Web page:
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Portfolios are 'way too defensive' for 2017's bull market, strategist says

The U.S. economy is on a new path toward growth thanks to an improved outlook on favorable policies for businesses and an overall uptick in optimism, strategist Doug Cote told CNBC on Monday.

"I'm bullish because we're on a new path. I call it the growth and reflation trade," Cote told "Squawk Box."

"We're already seeing the acceleration in corporate profits, broadening in manufacturing, the consumer continues to do well, developing economies around the world are doing well. Add to this some pro-growth economic policies and you have the reflation trade," the chief market strategist at Voya Investment Management said.

But it's not only pro-growth policies in the United States that investors should be watching, Cote said. "It's more important to talk about the whole portfolio," he said.

"Everyone's way too defensive. I think you need to broadly diversify your portfolio across global stocks and global fixed income," he said.

The biggest risk at this point is the U.S. dollar's strength, according to Cote. He said it must stabilize, and it will, as long as the Federal Reserve keeps a close eye on its volatility and President-elect Donald Trump's proposed tax and fiscal policies are implemented correctly.

"If you don't do spending cuts, if you don't get the budget under control, then these tax cuts are for naught. It won't be credible," Cote said. "You just can't do one side."

Appearing in the same interview, Mark Lehmann, president of JMP Securities and a fellow 2017 bull, told CNBC that he thought the postelection rally was just getting started.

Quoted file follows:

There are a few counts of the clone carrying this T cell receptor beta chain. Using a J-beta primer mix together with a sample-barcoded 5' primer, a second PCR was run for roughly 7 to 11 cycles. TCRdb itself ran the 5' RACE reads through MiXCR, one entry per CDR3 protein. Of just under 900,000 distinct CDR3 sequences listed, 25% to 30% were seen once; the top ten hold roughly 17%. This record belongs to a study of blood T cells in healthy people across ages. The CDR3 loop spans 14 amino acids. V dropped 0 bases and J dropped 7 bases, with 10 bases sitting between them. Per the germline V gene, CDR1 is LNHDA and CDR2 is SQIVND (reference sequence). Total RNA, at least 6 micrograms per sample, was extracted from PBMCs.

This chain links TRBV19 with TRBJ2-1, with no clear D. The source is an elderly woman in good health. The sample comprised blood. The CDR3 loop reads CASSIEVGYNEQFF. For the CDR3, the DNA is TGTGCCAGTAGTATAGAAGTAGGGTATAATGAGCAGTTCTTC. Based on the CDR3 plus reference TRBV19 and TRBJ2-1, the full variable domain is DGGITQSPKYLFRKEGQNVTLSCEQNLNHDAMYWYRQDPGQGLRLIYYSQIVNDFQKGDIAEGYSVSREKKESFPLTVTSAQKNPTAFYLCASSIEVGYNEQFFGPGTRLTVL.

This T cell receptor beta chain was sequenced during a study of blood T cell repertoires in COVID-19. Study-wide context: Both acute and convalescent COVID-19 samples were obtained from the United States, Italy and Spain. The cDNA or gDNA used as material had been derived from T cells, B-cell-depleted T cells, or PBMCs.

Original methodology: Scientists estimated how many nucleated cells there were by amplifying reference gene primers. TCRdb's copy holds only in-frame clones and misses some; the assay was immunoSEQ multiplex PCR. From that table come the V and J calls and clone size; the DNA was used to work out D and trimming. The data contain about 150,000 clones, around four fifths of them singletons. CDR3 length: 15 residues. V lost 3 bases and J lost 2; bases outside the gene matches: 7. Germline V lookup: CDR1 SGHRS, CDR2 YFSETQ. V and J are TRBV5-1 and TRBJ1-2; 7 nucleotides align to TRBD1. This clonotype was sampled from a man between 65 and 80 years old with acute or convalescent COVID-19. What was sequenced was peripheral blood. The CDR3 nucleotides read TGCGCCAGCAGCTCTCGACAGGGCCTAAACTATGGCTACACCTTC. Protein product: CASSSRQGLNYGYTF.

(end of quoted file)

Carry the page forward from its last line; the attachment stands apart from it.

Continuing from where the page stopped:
"Obviously, we've seen a big ascend since the election, but I think it's in its first innings [and] it's still going to continue through the inauguration," Lehmann said.

Between wary investors still on the sidelines, capital moving into mutual funds, which diversify investors' portfolios, and people being generally underexposed to equities, there is ample room to run into 2017, Lehmann said.

"Couple that with an IPO market that'll be more fervent than we've seen this year, and I think you're setting up for a very nice start to 2017," he added.

Banks in particular will enjoy a great year next year, according to Lehmann. "I think you are going to see more capital flow into them, I think you're going to show a lot of foreign investors coming to the banks, and I do think the wind is at their backs," he said.

"When you see dividends, which we haven't seen for some of those stocks in a long time, I think you're going to see more people exposed to that sector," Lehmann said, referring to a company's payout to its shareholders.

But the financial sector isn't the only one that will benefit from the new administration's policies, Aureus Asset Management's chairman and CEO, Karen Firestone, told CNBC in a separate interview Monday.

"If we're looking at utilities … I like Charter Communications," she told "Squawk Box." "It's an interest rate play, it's a financial, it's a little late to the party, but you've got a lot of things working."

Lately, Charter's margins have improved and the cable and telecommunications company has restructured and bought back some of its stock, all signs of a promising turnaround, especially "in a sector where the fundamentals are moving in the right direction," Firestone said.

She added that Charter also has an advantage in a time where content creating platforms are becoming increasingly popular.

"Charter we like particularly because it does not create a lot of content. Charter is a business of distribution, and Charter has the advantage of buying product cheaply when there's a lot of available product," she said.

Another big name on Firestone's list is industrial giant Harsco, which the CEO said would benefit from any kind of infrastructure spending coming out of Washington.

"Think about it: it's in mining and materials, it's an industrial, and they serve the rail industry. So all of those are positioned to have some growth over the next several years," she said.

"We're seeing industrial production beginning to pick up, commodity prices are improving, energy we know is on an upswing, and Harsco will benefit," she added.

Firestone said that Harsco has also gone through restructuring and revised its multiyear outlook to show growth at more than six times its earnings before interest, taxes, depreciation and amortization, or EBITDA, which is a calculus of a company's operating performance.

"We see [Harsco] as a potential acquisition candidate," she said. "It still has a long way to go."

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